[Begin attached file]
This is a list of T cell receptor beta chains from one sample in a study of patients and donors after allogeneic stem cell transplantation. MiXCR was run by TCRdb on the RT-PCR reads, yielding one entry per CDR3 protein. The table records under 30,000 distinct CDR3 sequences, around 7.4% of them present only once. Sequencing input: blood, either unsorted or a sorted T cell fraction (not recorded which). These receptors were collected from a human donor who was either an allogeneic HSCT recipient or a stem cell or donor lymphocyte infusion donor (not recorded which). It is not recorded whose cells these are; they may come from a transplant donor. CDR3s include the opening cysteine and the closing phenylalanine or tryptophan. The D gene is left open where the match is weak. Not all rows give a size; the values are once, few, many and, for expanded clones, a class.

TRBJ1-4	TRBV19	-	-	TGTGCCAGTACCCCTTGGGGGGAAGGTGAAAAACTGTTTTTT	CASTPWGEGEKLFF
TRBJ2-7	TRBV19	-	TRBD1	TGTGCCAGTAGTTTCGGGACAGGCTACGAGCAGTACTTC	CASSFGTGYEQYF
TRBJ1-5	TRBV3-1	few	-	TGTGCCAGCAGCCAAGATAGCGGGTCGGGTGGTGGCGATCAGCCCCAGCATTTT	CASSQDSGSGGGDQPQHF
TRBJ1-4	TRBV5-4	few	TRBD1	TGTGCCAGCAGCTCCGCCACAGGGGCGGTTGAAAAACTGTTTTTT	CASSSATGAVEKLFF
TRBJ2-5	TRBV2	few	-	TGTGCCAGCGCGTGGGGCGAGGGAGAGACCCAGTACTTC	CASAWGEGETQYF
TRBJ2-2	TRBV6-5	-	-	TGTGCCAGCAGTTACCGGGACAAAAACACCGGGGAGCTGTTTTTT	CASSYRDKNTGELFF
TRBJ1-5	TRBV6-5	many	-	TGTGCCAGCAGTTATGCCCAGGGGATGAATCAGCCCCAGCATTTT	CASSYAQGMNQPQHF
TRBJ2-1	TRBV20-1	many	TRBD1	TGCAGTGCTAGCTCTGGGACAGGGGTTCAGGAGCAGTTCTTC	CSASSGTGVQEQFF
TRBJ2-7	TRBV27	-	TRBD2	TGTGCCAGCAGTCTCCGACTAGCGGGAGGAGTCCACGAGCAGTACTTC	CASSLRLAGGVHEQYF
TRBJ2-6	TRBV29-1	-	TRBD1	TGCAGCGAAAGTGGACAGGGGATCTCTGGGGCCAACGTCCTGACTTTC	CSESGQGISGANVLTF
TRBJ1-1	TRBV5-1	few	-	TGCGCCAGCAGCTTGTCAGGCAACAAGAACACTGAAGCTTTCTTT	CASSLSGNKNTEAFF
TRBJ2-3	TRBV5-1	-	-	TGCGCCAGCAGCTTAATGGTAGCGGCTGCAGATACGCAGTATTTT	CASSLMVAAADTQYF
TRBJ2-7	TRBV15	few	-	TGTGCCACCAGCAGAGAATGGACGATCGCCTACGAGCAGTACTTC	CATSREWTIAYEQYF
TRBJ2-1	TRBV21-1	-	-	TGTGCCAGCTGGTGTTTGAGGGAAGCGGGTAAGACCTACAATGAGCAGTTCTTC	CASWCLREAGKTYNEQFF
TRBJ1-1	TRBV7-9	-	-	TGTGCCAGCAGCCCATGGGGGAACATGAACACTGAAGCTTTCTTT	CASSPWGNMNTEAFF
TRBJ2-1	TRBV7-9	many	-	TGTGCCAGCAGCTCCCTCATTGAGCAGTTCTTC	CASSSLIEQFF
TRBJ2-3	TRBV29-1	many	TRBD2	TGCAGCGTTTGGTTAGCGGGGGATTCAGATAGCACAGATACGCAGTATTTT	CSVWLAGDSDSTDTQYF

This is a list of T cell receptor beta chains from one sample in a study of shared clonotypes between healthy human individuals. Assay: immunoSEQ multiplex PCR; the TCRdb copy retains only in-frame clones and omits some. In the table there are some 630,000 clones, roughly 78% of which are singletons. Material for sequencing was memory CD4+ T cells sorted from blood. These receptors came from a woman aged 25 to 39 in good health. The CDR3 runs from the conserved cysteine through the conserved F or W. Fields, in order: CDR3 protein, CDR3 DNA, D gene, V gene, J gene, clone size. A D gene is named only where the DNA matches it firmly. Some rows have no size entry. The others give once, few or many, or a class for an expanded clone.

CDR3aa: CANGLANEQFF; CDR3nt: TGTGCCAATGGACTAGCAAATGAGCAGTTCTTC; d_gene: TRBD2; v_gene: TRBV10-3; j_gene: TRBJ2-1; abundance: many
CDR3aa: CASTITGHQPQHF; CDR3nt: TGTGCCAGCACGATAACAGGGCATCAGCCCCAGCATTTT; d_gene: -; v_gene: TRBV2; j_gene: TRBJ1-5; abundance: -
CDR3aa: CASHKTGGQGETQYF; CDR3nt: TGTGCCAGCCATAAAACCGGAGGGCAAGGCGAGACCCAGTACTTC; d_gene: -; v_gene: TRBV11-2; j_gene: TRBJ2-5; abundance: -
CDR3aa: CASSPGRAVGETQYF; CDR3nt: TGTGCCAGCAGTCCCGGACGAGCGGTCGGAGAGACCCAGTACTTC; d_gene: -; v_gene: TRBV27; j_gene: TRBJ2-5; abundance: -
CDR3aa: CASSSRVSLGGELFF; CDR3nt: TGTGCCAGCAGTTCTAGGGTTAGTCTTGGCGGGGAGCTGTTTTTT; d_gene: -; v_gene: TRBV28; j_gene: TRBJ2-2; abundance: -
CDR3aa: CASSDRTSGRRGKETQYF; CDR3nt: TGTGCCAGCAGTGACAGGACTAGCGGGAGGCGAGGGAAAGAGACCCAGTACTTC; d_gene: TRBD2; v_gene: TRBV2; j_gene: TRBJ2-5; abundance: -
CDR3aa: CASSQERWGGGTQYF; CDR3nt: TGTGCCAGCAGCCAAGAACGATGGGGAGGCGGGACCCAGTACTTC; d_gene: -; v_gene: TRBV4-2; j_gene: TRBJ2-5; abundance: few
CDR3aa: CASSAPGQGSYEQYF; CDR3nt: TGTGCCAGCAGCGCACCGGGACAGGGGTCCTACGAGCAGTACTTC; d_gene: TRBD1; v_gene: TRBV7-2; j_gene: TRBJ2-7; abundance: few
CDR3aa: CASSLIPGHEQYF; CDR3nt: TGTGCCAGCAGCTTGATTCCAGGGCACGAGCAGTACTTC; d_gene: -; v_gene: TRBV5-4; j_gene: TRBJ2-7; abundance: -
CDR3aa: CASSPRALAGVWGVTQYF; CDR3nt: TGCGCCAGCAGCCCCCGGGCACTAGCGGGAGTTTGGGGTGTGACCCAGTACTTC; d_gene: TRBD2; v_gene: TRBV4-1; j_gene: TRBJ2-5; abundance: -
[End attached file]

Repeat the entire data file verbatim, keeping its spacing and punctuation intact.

This is a list of T cell receptor beta chains from one sample in a study of patients and donors after allogeneic stem cell transplantation. MiXCR was run by TCRdb on the RT-PCR reads, yielding one entry per CDR3 protein. The table records under 30,000 distinct CDR3 sequences, around 7.4% of them present only once. Sequencing input: blood, either unsorted or a sorted T cell fraction (not recorded which). These receptors were collected from a human donor who was either an allogeneic HSCT recipient or a stem cell or donor lymphocyte infusion donor (not recorded which). It is not recorded whose cells these are; they may come from a transplant donor. CDR3s include the opening cysteine and the closing phenylalanine or tryptophan. The D gene is left open where the match is weak. Not all rows give a size; the values are once, few, many and, for expanded clones, a class.

TRBJ1-4	TRBV19	-	-	TGTGCCAGTACCCCTTGGGGGGAAGGTGAAAAACTGTTTTTT	CASTPWGEGEKLFF
TRBJ2-7	TRBV19	-	TRBD1	TGTGCCAGTAGTTTCGGGACAGGCTACGAGCAGTACTTC	CASSFGTGYEQYF
TRBJ1-5	TRBV3-1	few	-	TGTGCCAGCAGCCAAGATAGCGGGTCGGGTGGTGGCGATCAGCCCCAGCATTTT	CASSQDSGSGGGDQPQHF
TRBJ1-4	TRBV5-4	few	TRBD1	TGTGCCAGCAGCTCCGCCACAGGGGCGGTTGAAAAACTGTTTTTT	CASSSATGAVEKLFF
TRBJ2-5	TRBV2	few	-	TGTGCCAGCGCGTGGGGCGAGGGAGAGACCCAGTACTTC	CASAWGEGETQYF
TRBJ2-2	TRBV6-5	-	-	TGTGCCAGCAGTTACCGGGACAAAAACACCGGGGAGCTGTTTTTT	CASSYRDKNTGELFF
TRBJ1-5	TRBV6-5	many	-	TGTGCCAGCAGTTATGCCCAGGGGATGAATCAGCCCCAGCATTTT	CASSYAQGMNQPQHF
TRBJ2-1	TRBV20-1	many	TRBD1	TGCAGTGCTAGCTCTGGGACAGGGGTTCAGGAGCAGTTCTTC	CSASSGTGVQEQFF
TRBJ2-7	TRBV27	-	TRBD2	TGTGCCAGCAGTCTCCGACTAGCGGGAGGAGTCCACGAGCAGTACTTC	CASSLRLAGGVHEQYF
TRBJ2-6	TRBV29-1	-	TRBD1	TGCAGCGAAAGTGGACAGGGGATCTCTGGGGCCAACGTCCTGACTTTC	CSESGQGISGANVLTF
TRBJ1-1	TRBV5-1	few	-	TGCGCCAGCAGCTTGTCAGGCAACAAGAACACTGAAGCTTTCTTT	CASSLSGNKNTEAFF
TRBJ2-3	TRBV5-1	-	-	TGCGCCAGCAGCTTAATGGTAGCGGCTGCAGATACGCAGTATTTT	CASSLMVAAADTQYF
TRBJ2-7	TRBV15	few	-	TGTGCCACCAGCAGAGAATGGACGATCGCCTACGAGCAGTACTTC	CATSREWTIAYEQYF
TRBJ2-1	TRBV21-1	-	-	TGTGCCAGCTGGTGTTTGAGGGAAGCGGGTAAGACCTACAATGAGCAGTTCTTC	CASWCLREAGKTYNEQFF
TRBJ1-1	TRBV7-9	-	-	TGTGCCAGCAGCCCATGGGGGAACATGAACACTGAAGCTTTCTTT	CASSPWGNMNTEAFF
TRBJ2-1	TRBV7-9	many	-	TGTGCCAGCAGCTCCCTCATTGAGCAGTTCTTC	CASSSLIEQFF
TRBJ2-3	TRBV29-1	many	TRBD2	TGCAGCGTTTGGTTAGCGGGGGATTCAGATAGCACAGATACGCAGTATTTT	CSVWLAGDSDSTDTQYF

This is a list of T cell receptor beta chains from one sample in a study of shared clonotypes between healthy human individuals. Assay: immunoSEQ multiplex PCR; the TCRdb copy retains only in-frame clones and omits some. In the table there are some 630,000 clones, roughly 78% of which are singletons. Material for sequencing was memory CD4+ T cells sorted from blood. These receptors came from a woman aged 25 to 39 in good health. The CDR3 runs from the conserved cysteine through the conserved F or W. Fields, in order: CDR3 protein, CDR3 DNA, D gene, V gene, J gene, clone size. A D gene is named only where the DNA matches it firmly. Some rows have no size entry. The others give once, few or many, or a class for an expanded clone.

CDR3aa: CANGLANEQFF; CDR3nt: TGTGCCAATGGACTAGCAAATGAGCAGTTCTTC; d_gene: TRBD2; v_gene: TRBV10-3; j_gene: TRBJ2-1; abundance: many
CDR3aa: CASTITGHQPQHF; CDR3nt: TGTGCCAGCACGATAACAGGGCATCAGCCCCAGCATTTT; d_gene: -; v_gene: TRBV2; j_gene: TRBJ1-5; abundance: -
CDR3aa: CASHKTGGQGETQYF; CDR3nt: TGTGCCAGCCATAAAACCGGAGGGCAAGGCGAGACCCAGTACTTC; d_gene: -; v_gene: TRBV11-2; j_gene: TRBJ2-5; abundance: -
CDR3aa: CASSPGRAVGETQYF; CDR3nt: TGTGCCAGCAGTCCCGGACGAGCGGTCGGAGAGACCCAGTACTTC; d_gene: -; v_gene: TRBV27; j_gene: TRBJ2-5; abundance: -
CDR3aa: CASSSRVSLGGELFF; CDR3nt: TGTGCCAGCAGTTCTAGGGTTAGTCTTGGCGGGGAGCTGTTTTTT; d_gene: -; v_gene: TRBV28; j_gene: TRBJ2-2; abundance: -
CDR3aa: CASSDRTSGRRGKETQYF; CDR3nt: TGTGCCAGCAGTGACAGGACTAGCGGGAGGCGAGGGAAAGAGACCCAGTACTTC; d_gene: TRBD2; v_gene: TRBV2; j_gene: TRBJ2-5; abundance: -
CDR3aa: CASSQERWGGGTQYF; CDR3nt: TGTGCCAGCAGCCAAGAACGATGGGGAGGCGGGACCCAGTACTTC; d_gene: -; v_gene: TRBV4-2; j_gene: TRBJ2-5; abundance: few
CDR3aa: CASSAPGQGSYEQYF; CDR3nt: TGTGCCAGCAGCGCACCGGGACAGGGGTCCTACGAGCAGTACTTC; d_gene: TRBD1; v_gene: TRBV7-2; j_gene: TRBJ2-7; abundance: few
CDR3aa: CASSLIPGHEQYF; CDR3nt: TGTGCCAGCAGCTTGATTCCAGGGCACGAGCAGTACTTC; d_gene: -; v_gene: TRBV5-4; j_gene: TRBJ2-7; abundance: -
CDR3aa: CASSPRALAGVWGVTQYF; CDR3nt: TGCGCCAGCAGCCCCCGGGCACTAGCGGGAGTTTGGGGTGTGACCCAGTACTTC; d_gene: TRBD2; v_gene: TRBV4-1; j_gene: TRBJ2-5; abundance: -